A Matter of Life or Death

I am not exactly killing it as a pet owner.  Most days Max and I barely get by.  He does something bad, I yell, he runs, I chase, I give up, I swear under my breath and walk away.  I question every decision I ever made regarding his adoption. Repeat 1000 times….

max

I have been close to quitting more days than I will ever admit to the kids. I’m continuously humbled, outwitted, shamed and frustrated.  And I do love him.  It’s a fine line between nuzzling his soft scruffy little cheeks and grabbing his neck fats and uttering a threat for him to meet his maker. I don’t tell anyone the number of nights in the quiet late hours that I carry a warm furry body up to my room for the night.  Its only because he is cold. It hardly counts as him sleeping on the bed, it’s just the very end corner…for the first three minutes.

This morning I needed to take our furry “friend” in for his annual check-up.  I prepared him the same way that I would prepare myself. I skimped on his breakfast, cleaned up his fur, and checked his teeth. The least I could do is present well. As my lovely and wonderful dog- sitter said, “He is overweight and under-trained.”  The latter is an understatement. I’m grateful she still watches him.

Anyhow, I got my buddy and me shined up and head to the vet. I hoped he would behave, is healthy, and that the Dr. thinks I’m doing a good job.   Maybe if I’m lucky I will even get a few tips and words of encouragement; something to sustain me for the journey. After we checked in Max got on the scale(good thing we ate light for breakfast) and then we sat down.  Well, I sat down anyway.  Max sniffed around.

Moments later a woman walked into the vet clutching a small cardboard box. It didn’t have a lid.  All I could see is a piece of blanket. She approached the counter and set the box down, but didn’t let go.  The waiting room was so small I couldn’t help but overhear her address the receptionist,

“Hi, this is the squirrel,” she stated cautiously, and glanced in the direction of my pup.

“Oh, ok.  I have some forms you have to sign.”

The woman took the forms and set them on the counter with one hand.  In her other hand she held the box as it rested on the counter.

I’m thinking, seriously, a squirrel?  Who has a pet squirrel?!?!

The woman behind the desk looked up, clearly uncomfortable,  I don’t understand, but then she began.

“I’m sorry that you aren’t going to be able to keep him.”

The owner looked confused, and asked for clarification.

The employee reiterated, “As you know, we are going to have to put him down.”

The owner appeared shaken, “Can’t you just feed him?”

“I told you over the phone, we can’t care for squirrels.  We don’t have a license to do that.”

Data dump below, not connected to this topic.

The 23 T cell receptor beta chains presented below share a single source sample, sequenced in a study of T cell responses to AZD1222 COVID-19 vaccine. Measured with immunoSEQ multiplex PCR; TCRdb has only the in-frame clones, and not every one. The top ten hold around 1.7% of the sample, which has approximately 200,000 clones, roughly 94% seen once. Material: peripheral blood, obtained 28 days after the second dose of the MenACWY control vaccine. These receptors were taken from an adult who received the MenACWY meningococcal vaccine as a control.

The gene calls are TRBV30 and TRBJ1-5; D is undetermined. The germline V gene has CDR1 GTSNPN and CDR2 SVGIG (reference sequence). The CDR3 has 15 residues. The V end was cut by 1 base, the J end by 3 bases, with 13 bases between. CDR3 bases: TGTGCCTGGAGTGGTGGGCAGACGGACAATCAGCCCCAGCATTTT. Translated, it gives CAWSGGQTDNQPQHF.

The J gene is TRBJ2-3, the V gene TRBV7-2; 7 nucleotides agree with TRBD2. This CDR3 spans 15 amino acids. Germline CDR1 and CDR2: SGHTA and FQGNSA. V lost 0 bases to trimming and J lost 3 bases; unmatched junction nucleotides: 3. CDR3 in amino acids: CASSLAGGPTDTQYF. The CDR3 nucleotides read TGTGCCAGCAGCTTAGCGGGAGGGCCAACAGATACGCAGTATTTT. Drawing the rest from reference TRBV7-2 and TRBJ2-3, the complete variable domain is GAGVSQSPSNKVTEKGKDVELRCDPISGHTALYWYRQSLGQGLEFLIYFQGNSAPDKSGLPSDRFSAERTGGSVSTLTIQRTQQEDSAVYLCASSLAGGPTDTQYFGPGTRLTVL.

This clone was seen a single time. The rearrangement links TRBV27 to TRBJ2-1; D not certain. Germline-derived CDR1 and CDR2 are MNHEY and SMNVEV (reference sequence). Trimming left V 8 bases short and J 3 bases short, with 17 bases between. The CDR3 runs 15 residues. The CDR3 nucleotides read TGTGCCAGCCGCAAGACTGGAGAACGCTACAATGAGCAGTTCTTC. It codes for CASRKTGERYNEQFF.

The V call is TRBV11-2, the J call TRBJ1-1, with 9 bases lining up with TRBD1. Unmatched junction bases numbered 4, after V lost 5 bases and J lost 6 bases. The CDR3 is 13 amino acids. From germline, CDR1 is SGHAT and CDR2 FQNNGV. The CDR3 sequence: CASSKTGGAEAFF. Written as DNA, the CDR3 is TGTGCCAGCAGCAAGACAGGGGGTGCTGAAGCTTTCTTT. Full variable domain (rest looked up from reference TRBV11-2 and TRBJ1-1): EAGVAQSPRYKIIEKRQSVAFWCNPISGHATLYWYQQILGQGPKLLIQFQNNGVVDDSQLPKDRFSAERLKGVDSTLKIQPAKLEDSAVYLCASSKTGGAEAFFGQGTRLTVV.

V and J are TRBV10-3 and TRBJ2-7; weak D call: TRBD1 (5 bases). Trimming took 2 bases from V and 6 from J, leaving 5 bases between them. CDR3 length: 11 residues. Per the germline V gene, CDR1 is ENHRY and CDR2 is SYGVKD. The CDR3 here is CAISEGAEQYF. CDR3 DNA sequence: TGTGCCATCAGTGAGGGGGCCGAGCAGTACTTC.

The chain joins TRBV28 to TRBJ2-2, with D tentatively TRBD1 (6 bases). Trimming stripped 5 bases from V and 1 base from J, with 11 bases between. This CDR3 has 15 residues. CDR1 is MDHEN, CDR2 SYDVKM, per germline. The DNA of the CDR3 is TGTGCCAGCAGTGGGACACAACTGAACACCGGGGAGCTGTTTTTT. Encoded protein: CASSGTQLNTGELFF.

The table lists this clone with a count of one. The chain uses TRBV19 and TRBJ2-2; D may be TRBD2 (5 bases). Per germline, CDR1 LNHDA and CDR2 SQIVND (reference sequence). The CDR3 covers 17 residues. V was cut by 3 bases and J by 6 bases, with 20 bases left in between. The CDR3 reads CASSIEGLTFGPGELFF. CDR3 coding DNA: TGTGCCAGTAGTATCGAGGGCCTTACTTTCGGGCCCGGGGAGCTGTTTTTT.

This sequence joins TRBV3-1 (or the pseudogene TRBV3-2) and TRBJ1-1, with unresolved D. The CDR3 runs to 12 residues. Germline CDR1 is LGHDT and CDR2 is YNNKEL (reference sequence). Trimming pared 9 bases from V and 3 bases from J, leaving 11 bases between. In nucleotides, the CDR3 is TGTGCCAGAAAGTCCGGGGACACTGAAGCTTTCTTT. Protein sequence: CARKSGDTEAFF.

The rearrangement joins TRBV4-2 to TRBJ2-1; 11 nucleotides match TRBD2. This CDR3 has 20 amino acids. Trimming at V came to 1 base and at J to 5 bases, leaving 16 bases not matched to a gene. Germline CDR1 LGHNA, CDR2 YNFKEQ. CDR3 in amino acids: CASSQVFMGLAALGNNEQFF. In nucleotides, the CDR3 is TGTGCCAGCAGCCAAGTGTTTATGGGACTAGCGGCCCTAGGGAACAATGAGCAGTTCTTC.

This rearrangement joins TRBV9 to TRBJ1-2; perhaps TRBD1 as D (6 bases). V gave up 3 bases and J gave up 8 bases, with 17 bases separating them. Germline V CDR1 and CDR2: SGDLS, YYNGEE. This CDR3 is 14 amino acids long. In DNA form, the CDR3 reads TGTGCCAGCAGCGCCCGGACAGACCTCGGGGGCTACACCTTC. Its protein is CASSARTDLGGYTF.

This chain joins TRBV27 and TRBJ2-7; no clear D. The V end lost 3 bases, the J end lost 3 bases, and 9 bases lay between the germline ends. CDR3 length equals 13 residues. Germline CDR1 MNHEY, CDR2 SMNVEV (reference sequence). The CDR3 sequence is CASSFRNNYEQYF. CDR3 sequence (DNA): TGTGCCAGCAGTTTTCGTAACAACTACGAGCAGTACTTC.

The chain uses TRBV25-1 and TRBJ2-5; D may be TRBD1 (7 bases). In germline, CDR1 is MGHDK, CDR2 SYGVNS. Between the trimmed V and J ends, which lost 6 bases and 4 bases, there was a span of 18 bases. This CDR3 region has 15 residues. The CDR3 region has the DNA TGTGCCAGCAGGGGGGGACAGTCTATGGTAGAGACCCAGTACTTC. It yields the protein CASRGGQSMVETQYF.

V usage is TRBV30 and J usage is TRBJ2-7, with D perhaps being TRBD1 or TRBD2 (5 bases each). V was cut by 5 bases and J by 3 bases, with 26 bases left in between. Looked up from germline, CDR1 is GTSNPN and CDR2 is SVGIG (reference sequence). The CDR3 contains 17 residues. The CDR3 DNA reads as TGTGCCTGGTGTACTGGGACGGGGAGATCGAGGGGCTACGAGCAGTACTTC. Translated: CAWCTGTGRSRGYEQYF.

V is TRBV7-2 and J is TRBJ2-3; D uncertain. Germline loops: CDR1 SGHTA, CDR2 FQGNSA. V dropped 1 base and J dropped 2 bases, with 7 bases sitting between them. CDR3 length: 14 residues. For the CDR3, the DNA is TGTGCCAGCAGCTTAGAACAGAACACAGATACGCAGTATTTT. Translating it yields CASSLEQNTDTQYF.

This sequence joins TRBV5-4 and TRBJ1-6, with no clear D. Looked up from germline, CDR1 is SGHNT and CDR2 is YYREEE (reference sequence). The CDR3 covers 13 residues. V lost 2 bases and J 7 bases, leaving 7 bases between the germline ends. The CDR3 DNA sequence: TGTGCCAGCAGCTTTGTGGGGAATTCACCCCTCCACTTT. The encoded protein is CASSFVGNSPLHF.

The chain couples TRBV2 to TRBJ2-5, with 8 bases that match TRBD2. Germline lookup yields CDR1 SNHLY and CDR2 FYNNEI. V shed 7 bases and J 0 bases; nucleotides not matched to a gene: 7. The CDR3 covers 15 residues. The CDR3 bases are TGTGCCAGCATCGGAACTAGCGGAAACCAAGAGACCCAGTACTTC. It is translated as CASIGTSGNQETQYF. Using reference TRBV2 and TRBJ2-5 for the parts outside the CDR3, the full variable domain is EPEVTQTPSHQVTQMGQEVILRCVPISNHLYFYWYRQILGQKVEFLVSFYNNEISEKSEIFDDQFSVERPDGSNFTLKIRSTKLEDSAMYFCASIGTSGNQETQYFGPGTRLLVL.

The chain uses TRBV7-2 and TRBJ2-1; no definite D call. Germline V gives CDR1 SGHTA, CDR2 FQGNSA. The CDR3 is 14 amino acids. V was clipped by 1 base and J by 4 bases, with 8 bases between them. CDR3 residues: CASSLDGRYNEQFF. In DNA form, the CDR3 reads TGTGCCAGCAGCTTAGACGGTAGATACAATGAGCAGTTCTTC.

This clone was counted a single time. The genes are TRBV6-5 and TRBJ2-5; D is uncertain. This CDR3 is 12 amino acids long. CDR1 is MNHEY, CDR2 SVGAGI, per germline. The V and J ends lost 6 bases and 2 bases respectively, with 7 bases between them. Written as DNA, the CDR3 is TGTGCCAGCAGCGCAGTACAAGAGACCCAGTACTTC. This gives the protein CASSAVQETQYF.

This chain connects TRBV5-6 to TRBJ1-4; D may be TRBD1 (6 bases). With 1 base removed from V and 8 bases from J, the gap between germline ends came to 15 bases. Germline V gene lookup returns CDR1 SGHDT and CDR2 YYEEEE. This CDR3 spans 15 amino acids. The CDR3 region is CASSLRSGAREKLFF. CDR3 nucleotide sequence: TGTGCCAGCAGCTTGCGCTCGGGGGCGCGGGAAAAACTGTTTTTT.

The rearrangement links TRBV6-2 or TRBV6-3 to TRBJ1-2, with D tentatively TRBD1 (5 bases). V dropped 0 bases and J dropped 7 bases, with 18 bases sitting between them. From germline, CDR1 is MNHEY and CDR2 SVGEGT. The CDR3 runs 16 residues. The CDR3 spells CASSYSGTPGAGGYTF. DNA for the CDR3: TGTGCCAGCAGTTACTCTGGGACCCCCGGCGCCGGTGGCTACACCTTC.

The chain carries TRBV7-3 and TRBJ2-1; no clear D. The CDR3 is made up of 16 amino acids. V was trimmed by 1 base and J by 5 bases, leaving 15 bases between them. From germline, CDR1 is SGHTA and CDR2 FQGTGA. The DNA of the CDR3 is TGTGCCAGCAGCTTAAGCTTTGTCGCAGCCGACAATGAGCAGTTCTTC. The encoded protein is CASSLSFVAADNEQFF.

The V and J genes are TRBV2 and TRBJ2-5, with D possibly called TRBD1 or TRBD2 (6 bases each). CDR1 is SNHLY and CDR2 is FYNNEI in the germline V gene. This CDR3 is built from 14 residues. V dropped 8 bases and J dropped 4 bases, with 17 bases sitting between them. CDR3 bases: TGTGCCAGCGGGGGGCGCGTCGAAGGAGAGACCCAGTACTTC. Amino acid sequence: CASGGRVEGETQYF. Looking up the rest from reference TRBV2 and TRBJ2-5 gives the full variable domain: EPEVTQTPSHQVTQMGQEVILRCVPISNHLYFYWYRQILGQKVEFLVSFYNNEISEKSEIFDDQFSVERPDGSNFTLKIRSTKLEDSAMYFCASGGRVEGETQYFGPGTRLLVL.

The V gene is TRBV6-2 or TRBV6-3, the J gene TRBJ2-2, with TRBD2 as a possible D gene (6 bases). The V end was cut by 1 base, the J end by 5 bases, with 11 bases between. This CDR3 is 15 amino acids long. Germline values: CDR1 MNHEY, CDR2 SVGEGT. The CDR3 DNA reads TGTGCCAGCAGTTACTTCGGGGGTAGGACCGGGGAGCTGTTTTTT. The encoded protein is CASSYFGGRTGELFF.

As she spoke the creature in the box shuffled.  It caught Max’s attention and he strained on his leash.  If I wasn’t careful there wouldn’t need to be a discussion about the fate of the squirrel. It would be over. Still, I was oddly curious to see the little fellow peek out. I’m wondering what could be wrong with him?

The owner argued, “No, you didn’t explain that to me.”  Clearly upset, she stopped filling out the papers.

“That is what I was trying to tell you, we just can’t do it.  We can deal with the paperwork later, if you want to come back?”

The woman didn’t budge. My eyes must have been bulging out of my head.  I was caught between compassion, confusion, and a morbid curiosity. Tears sprung to my eyes as I considered the loss of a pet.

Then another employee appeared from the back of the office.  She asked if this is Roger the squirrel?

We all nodded yes.  She seemed oddly cheerful,  “Are we boarding him for a week?”  Simultaneously the owner and the other employee answered yes and no, respectively.

It was all a big mix-up.

Apparently Roger has had an appointment for weeks to stay at the vet clinic while his owner travels.  Meanwhile, the first employee had talked to another owner on the phone who is bringing in a wild squirrel for urgent care (i.e. a compassionate end). We all let out sighs of relief in the untangling.  Apologies, explanations, and instructions  were exchanged. Two squirrels and two owners, whose fate almost collided. Roger came within an inch of his life.

In the confusion I pulled Max closer and nuzzled his fuzzy little face.  I stopped and looked him in the eye, mom to beast. We shared a moment. Then he lick-slapped my face and jumped down.

I never saw Roger, he and his owner promptly left the room.  When it was Max’s turn things when just as I suspected. He was healthy, fat, loving and disobedient. I didn’t really care.

Roger’s owner got to keep her pet, I guess I will keep Max too. For today.

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